Science Atlantic Conference — Contributed Talks | Mount Allison

Science Atlantic Conference — Contributed Talks

Patrick Bowen

University: Saint Francis Xavier University  Field: Computer Science  Supervisor: Dr. Milton King

Fill in the blank stance detection with language models

Stance detection is a task in natural language processing that involves determining if a snippet of text is displaying an opinion that is in favour or against some topic. Automatically detecting the stance within text can assist organizations determine the opinions of people related to topics such as a product review or an action made by the organizations. 

We approached this problem by tuning a pretrained language model (RoBERTa) on tweets that expressed their opinions on a specific topic. Language models are used to estimate the probability of a sequence of words based on the text they observe. By tuning a language model toward tweets that contain a stance, we are adjusting the probabilities of the language model to more closely represent the same stance. We then use this finetuned model to complete a blend of several "fill-in-the-blank", cloze-style sentences, which were used to assess stance present in the tweets. We evaluate our model on a subset of English tweets from the SemEval-2016 stance detection shared task.

Louis Bu

University: Dalhousie University
Field: Math & CS   Supervisor: Dr. Robert Milson   Collaborators: V. Menchions, R. Milson, D. Precioso Garcellan

Hybrid Search: Application of Zermelo's Navigation Problem
Abstract We aim to develop and test a candidate path routing algorithm for container ships on long voyages. Fuel costs compose up to 60% of the total operation costs of maritime transport, and the price of bunker fuel has doubled within the last year. A large container ship consumes around 150 metric tons of bunker fuel per day. Not only does having an efficient route helps reduce the operational costs of shipping companies, it also helps to reduce greenhouse gas emissions from container ship fleets, and improves safety and security of cargo, the cargo ships, and crews onboard. Despite the fact that sea transport is still by far the most efficient way to move cargo, it still accounts for nearly 3% of global greenhouse gas emissions. The International Maritimes Organization is imposing strict rules to halve carbon emissions by 2050.We look for these optimal paths with 2 components. First, we combine a piece-wise locally optimal paths iteratively generated and solved by the initial value problem given by Zermelo’s Navigation Problem and a simple heuristic. Next we numerically solve a boundary value problem by a parallelizable, discrete Jacobi-Newton method for path smoothing and global optimization. We implement and compute these paths by utilizing Google’s Jax(for autograd, automatic obtaining the gradient of a function by differentiation), and usual scientific computing packages for Python such as Numpy, Scipy. However, we have initial success with synthetic backgrounds on a small scale, we have yet to implement ways to avoid islands, preserved ecological zones, pirate activities, and dangerous wave/wind conditions.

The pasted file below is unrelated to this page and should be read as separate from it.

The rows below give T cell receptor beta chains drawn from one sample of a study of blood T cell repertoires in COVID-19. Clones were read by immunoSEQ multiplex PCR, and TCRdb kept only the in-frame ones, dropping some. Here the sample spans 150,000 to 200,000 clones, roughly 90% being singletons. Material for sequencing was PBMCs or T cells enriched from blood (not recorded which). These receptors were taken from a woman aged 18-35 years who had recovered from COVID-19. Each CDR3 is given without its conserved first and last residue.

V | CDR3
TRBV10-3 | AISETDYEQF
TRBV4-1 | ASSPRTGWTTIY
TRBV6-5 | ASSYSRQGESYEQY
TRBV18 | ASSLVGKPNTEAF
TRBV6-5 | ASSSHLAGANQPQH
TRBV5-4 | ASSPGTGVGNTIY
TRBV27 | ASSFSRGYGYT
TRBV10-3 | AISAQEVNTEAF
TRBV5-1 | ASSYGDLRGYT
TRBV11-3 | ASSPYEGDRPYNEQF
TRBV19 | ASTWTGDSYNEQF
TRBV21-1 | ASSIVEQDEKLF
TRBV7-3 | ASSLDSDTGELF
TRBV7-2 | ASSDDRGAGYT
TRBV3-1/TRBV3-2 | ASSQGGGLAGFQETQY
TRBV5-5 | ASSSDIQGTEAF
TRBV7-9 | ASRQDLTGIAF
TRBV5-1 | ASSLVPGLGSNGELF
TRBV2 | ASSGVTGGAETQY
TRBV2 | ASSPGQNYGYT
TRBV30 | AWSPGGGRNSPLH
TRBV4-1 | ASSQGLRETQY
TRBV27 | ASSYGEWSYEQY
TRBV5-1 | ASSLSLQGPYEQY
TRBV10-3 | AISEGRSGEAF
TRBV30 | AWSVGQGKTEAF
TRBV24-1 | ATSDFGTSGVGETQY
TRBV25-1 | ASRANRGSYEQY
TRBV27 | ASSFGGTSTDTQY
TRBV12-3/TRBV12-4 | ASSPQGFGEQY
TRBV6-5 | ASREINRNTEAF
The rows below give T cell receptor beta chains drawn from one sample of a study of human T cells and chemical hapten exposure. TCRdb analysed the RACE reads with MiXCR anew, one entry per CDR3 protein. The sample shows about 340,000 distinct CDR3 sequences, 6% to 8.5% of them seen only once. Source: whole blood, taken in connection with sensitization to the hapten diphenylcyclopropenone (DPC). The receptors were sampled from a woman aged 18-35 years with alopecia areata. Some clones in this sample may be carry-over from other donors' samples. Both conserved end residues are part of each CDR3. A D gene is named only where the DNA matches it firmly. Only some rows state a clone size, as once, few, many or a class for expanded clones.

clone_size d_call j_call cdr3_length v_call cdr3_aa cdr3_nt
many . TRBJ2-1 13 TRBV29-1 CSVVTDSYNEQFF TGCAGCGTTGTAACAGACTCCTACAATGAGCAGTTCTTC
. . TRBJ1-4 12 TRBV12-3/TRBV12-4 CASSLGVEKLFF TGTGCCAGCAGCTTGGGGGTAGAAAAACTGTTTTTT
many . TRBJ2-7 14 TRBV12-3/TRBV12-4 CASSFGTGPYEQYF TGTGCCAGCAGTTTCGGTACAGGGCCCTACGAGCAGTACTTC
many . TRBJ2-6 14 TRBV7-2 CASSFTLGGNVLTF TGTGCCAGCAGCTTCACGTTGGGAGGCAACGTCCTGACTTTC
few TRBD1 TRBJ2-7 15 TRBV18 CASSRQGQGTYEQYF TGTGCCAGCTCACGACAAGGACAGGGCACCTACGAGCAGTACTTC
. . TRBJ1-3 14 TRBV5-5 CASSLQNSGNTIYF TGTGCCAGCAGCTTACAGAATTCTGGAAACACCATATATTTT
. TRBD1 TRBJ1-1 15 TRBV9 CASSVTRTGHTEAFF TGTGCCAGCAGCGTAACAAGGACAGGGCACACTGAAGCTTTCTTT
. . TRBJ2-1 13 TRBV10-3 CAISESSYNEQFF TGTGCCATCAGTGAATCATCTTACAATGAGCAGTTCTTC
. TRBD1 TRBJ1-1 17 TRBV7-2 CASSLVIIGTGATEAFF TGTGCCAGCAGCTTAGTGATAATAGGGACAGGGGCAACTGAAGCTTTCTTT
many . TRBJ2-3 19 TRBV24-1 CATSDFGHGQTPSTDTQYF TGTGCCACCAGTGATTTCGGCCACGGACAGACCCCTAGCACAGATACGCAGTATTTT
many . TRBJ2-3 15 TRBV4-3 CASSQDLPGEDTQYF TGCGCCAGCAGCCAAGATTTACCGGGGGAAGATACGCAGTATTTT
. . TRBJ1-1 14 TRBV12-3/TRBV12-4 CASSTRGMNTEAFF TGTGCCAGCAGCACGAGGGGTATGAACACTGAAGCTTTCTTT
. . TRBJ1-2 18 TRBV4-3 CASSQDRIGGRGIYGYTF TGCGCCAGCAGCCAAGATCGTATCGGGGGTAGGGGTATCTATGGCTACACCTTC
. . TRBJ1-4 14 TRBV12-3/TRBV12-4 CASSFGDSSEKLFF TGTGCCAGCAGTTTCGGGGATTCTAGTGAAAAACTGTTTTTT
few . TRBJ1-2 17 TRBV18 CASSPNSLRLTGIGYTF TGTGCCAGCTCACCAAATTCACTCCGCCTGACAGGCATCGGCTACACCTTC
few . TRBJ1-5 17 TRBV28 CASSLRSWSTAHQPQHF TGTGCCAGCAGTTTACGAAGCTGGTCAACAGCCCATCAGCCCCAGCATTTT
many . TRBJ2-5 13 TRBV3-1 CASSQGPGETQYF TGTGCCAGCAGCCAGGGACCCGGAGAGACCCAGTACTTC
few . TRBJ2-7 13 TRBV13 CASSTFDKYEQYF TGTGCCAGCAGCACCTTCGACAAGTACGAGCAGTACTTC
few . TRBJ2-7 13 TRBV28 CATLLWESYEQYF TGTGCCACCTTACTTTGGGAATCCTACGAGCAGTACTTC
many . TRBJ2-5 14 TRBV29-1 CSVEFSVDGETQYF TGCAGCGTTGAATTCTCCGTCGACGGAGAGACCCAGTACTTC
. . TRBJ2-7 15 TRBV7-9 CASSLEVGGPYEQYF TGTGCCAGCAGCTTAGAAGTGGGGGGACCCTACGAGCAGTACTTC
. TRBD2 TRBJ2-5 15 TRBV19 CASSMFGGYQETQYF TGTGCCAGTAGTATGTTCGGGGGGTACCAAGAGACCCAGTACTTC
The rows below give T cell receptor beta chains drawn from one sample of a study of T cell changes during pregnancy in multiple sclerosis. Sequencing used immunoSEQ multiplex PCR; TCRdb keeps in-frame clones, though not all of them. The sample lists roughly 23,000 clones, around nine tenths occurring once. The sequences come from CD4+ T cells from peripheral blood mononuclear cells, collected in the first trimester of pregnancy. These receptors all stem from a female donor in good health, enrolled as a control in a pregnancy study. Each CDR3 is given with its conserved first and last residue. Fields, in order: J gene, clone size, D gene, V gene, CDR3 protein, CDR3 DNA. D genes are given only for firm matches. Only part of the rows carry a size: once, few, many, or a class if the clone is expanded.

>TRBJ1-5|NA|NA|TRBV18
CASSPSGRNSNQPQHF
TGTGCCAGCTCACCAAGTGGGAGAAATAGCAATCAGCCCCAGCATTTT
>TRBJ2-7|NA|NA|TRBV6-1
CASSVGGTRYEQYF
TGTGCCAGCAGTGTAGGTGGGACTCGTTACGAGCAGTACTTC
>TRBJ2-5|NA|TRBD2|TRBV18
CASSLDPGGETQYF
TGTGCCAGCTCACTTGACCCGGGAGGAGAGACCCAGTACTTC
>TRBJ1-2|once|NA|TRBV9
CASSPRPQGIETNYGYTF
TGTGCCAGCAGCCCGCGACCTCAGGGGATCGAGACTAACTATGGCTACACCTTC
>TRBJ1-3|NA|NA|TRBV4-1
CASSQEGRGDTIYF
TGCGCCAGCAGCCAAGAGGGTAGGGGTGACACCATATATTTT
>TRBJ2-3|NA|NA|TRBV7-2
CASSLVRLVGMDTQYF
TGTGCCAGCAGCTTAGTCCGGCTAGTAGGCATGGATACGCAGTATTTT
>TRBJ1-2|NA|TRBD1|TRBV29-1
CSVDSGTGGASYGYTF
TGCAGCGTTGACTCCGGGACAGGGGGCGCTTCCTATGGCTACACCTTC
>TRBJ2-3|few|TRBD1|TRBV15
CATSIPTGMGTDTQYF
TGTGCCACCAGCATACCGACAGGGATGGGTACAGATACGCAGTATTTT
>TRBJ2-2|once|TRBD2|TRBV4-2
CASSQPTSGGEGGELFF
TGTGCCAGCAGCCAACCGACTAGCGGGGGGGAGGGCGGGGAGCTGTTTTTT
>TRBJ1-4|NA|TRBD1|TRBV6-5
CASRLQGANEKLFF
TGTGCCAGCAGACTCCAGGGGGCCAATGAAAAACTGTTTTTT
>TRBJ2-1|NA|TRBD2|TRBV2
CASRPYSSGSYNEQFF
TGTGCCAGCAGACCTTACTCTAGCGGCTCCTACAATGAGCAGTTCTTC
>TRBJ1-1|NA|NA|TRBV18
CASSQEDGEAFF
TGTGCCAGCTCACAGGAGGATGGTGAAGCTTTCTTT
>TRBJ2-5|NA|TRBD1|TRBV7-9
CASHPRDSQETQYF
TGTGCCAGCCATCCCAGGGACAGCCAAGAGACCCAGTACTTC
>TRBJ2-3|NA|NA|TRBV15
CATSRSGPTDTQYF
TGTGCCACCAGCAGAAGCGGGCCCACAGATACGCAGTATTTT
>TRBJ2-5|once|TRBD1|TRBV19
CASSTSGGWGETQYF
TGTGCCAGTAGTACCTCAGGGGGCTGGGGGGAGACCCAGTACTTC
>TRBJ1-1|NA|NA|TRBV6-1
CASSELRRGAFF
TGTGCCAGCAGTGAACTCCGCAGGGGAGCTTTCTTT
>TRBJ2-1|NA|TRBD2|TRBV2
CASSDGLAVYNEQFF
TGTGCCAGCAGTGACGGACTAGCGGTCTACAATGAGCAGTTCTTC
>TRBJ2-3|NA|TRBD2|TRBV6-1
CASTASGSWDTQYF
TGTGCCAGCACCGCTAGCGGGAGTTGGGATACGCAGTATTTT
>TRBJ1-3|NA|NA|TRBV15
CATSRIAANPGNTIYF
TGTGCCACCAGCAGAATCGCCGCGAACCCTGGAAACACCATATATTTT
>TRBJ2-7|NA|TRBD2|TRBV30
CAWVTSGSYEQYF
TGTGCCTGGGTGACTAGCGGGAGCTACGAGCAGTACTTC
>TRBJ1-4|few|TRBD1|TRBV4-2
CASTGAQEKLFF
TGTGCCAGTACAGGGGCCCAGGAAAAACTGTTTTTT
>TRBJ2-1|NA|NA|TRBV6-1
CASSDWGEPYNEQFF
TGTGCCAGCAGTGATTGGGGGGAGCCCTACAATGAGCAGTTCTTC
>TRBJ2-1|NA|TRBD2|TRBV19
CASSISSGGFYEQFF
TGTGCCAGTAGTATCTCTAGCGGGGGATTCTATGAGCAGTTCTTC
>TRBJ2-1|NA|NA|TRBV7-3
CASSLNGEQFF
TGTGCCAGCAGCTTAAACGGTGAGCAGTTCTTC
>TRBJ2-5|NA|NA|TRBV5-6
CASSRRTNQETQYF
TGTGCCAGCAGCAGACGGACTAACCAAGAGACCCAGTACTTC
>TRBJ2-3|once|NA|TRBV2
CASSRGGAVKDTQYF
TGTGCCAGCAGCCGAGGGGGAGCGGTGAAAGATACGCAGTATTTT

David Cassagrande
University: Cape Breton University  Field: Math.
  Supervisor: George Chen, Cape Breton University Mathematics

Blow-up solutions of the nonlinear Schrödinger equation with moving mesh methods

We consider the initial-value problem for the radially symmetric nonlinear Schrodinger equation with cubic nonlinearity (NLS) in d = 2 and 3 space dimensions and develop a very simple moving mesh method to obtain numerical solutions with large amplitude (10^60) near the blow-up point. In our scheme, two invariances, mass and energy, are well preserved.

Peter Collier

University : Dalhousie Field: Math, Stats or CS

Zero Forcing on subgraphs of Proper Interval Graphs

The zero forcing number is a graph parameter initially introduced by the AIM Minimum Rank – Special Graphs Work Group in 2007 as a lower bound for the minimum rank of a graph. Zero forcing is a type of graph infection process where a colour change rule is applied iteratively to a graph and an initial set of vertices, S. If S results in the entire graph becoming forced, we call this set a zero forcing set. The size of the smallest zero forcing set for a graph, G, is called the zero forcing number of G. In this talk, I will demonstrate minimal zero forcing sets for families of proper interval graphs, as well as some subgraphs of these graphs. From this, I am able to determine the expected zero forcing number of randomly generated subgraphs of these families of proper interval graphs

Ruoyan (Christine) Fang.

University: Dalhousie University. Field: Mathematics  Supervisor: Dr. Karl Dilcher 

Stern’s Diatomic Sequence and its Analogue on Z[sqrt2]

Stern's diatomic sequence (also called the Stern sequence) was originally studied in 1858. However, there are still new findings after 2020. This talk will introduce different ways to define the Stern sequence. We described a diatomic array by the analogy of the triangular array of the Pascal triangle and find a parallel relation with the Fibonacci sequence. We will also discuss the generating function and a recurrence formula for the Stern sequence. The ratios of successive terms in the Stern sequence give all the positive rationals uniquely and also form a binary tree due to Calkin and Wilf. We are going to define a map from the rationals with denominator in the form of 2^n to all rationals, which is the inverse of Minkowski's Question Mark function. We will also discuss an analogue of the Stern sequence in Z[sqrt2], which has similar properties as the original Stern sequence.